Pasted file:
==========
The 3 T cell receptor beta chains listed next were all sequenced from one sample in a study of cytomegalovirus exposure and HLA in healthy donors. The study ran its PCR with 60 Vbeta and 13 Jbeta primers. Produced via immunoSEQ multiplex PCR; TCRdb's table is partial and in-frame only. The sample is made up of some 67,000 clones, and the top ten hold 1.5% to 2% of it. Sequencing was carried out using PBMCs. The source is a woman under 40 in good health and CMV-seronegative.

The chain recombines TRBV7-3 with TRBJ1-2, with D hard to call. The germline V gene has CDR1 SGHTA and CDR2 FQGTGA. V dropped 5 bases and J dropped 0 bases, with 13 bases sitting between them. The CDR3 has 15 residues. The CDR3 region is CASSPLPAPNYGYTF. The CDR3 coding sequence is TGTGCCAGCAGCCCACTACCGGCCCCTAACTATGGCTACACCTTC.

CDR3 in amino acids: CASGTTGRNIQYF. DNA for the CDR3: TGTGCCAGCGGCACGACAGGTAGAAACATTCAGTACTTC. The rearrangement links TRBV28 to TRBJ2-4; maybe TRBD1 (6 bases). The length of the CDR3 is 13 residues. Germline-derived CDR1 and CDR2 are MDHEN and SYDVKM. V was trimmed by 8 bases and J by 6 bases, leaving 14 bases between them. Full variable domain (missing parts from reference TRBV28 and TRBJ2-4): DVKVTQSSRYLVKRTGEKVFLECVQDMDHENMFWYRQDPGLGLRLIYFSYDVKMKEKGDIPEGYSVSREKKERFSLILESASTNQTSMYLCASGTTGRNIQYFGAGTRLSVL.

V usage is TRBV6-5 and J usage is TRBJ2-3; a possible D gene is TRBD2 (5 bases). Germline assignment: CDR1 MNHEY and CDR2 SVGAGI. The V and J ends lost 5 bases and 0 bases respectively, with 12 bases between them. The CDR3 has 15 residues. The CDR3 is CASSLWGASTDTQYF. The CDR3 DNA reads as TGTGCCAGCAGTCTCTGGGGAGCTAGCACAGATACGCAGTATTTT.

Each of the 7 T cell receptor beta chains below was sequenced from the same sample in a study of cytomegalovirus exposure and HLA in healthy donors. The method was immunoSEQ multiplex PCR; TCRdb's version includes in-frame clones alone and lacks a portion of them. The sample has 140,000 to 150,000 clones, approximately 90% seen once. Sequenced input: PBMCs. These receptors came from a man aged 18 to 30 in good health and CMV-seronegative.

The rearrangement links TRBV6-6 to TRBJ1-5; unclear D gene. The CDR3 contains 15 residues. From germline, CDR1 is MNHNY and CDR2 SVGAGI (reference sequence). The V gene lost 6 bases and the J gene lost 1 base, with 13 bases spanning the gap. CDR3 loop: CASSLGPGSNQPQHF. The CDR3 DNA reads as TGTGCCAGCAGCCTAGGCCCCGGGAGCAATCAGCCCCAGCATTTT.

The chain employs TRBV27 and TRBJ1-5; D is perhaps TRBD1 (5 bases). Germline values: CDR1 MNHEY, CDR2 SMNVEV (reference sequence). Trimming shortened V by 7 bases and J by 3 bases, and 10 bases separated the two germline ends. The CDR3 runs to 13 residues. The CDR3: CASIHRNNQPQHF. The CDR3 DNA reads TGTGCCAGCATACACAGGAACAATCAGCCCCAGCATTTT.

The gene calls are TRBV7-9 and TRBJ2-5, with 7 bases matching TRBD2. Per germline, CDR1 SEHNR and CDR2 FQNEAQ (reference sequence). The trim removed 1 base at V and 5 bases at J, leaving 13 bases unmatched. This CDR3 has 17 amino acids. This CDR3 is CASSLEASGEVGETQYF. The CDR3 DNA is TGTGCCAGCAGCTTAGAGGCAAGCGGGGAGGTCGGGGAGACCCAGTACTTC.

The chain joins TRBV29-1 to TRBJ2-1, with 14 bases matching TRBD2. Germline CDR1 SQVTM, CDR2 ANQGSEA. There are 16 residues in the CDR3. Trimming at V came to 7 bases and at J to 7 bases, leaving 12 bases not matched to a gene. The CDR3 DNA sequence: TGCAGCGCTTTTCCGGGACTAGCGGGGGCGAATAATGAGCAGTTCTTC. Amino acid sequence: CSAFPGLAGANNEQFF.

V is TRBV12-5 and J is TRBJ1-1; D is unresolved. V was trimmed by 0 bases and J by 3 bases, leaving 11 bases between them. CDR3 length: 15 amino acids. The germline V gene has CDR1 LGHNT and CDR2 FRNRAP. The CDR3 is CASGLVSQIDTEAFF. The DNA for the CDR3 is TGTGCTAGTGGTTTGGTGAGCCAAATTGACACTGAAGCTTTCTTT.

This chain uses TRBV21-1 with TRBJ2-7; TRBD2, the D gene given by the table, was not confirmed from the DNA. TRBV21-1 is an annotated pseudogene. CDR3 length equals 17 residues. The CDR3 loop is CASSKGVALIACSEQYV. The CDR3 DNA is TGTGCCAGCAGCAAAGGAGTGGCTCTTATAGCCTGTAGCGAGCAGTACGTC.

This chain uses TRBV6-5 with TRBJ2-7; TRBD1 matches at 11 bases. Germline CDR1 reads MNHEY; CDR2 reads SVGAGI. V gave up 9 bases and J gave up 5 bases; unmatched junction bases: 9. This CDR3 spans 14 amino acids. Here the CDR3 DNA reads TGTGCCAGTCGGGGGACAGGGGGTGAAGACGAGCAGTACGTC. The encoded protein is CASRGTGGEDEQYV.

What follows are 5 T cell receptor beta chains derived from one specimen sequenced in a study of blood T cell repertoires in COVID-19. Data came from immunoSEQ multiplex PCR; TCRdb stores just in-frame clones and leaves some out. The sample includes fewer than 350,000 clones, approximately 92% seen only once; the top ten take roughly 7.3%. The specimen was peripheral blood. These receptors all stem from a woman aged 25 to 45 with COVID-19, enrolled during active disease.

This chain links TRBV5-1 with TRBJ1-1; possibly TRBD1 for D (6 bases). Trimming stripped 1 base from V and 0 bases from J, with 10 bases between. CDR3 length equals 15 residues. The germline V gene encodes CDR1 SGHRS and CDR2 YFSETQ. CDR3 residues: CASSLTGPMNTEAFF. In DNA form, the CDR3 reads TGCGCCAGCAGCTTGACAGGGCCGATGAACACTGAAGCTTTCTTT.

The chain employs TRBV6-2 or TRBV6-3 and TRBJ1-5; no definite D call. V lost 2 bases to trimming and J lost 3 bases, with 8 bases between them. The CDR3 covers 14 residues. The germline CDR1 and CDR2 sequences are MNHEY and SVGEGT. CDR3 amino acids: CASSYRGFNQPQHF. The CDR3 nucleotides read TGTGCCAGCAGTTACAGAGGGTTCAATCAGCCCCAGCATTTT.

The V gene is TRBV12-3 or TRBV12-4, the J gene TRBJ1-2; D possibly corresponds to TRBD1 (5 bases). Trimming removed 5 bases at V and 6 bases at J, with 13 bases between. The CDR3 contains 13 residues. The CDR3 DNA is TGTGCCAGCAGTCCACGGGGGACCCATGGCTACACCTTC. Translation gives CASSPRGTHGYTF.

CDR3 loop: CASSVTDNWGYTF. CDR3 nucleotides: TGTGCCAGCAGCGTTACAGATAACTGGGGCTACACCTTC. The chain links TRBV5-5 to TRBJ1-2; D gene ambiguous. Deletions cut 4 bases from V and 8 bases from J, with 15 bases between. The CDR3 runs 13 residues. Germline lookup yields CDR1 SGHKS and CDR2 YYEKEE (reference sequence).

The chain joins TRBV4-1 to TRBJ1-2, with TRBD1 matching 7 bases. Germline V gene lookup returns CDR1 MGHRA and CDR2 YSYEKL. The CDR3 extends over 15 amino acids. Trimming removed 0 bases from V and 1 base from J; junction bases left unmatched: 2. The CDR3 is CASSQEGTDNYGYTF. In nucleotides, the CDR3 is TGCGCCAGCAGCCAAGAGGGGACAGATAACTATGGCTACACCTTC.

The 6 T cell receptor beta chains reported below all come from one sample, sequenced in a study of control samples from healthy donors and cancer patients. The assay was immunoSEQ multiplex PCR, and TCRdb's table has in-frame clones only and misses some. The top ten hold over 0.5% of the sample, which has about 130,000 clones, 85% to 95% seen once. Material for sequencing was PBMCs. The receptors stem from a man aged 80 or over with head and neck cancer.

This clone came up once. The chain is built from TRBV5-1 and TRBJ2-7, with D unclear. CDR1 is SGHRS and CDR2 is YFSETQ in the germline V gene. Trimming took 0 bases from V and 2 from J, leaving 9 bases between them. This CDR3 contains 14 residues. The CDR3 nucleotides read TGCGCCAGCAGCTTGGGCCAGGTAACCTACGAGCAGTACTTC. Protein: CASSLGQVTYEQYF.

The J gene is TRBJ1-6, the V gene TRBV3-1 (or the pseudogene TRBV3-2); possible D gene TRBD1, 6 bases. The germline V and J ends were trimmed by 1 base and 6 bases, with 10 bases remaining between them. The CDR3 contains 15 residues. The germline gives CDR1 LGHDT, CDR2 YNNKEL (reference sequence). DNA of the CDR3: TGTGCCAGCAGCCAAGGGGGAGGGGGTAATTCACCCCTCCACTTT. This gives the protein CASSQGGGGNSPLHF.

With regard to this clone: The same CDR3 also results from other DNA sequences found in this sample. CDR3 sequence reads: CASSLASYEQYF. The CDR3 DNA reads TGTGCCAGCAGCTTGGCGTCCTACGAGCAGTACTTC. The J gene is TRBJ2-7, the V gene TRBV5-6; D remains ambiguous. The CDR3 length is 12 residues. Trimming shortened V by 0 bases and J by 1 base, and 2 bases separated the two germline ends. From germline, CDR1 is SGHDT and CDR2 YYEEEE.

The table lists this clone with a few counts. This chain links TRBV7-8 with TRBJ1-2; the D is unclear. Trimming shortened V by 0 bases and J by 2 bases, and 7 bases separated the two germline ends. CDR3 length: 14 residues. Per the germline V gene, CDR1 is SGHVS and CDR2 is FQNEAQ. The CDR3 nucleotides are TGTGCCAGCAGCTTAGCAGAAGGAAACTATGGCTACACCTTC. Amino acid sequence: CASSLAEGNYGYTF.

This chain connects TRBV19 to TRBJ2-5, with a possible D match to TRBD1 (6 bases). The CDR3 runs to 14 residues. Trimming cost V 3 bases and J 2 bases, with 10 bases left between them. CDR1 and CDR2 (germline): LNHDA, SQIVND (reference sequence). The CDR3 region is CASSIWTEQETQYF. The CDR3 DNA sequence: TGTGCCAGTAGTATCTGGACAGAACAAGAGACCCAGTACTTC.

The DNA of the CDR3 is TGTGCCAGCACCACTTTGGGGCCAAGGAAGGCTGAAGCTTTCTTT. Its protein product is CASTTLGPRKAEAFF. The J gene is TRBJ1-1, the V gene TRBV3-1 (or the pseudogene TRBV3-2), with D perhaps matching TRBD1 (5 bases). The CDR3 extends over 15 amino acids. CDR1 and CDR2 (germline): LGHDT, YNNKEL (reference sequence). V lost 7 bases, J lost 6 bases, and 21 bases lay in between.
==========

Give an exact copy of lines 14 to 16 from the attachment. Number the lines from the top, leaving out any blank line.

This chain links TRBV5-1 with TRBJ1-1; possibly TRBD1 for D (6 bases). Trimming stripped 1 base from V and 0 bases from J, with 10 bases between. CDR3 length equals 15 residues. The germline V gene encodes CDR1 SGHRS and CDR2 YFSETQ. CDR3 residues: CASSLTGPMNTEAFF. In DNA form, the CDR3 reads TGCGCCAGCAGCTTGACAGGGCCGATGAACACTGAAGCTTTCTTT.

The chain employs TRBV6-2 or TRBV6-3 and TRBJ1-5; no definite D call. V lost 2 bases to trimming and J lost 3 bases, with 8 bases between them. The CDR3 covers 14 residues. The germline CDR1 and CDR2 sequences are MNHEY and SVGEGT. CDR3 amino acids: CASSYRGFNQPQHF. The CDR3 nucleotides read TGTGCCAGCAGTTACAGAGGGTTCAATCAGCCCCAGCATTTT.

The V gene is TRBV12-3 or TRBV12-4, the J gene TRBJ1-2; D possibly corresponds to TRBD1 (5 bases). Trimming removed 5 bases at V and 6 bases at J, with 13 bases between. The CDR3 contains 13 residues. The CDR3 DNA is TGTGCCAGCAGTCCACGGGGGACCCATGGCTACACCTTC. Translation gives CASSPRGTHGYTF.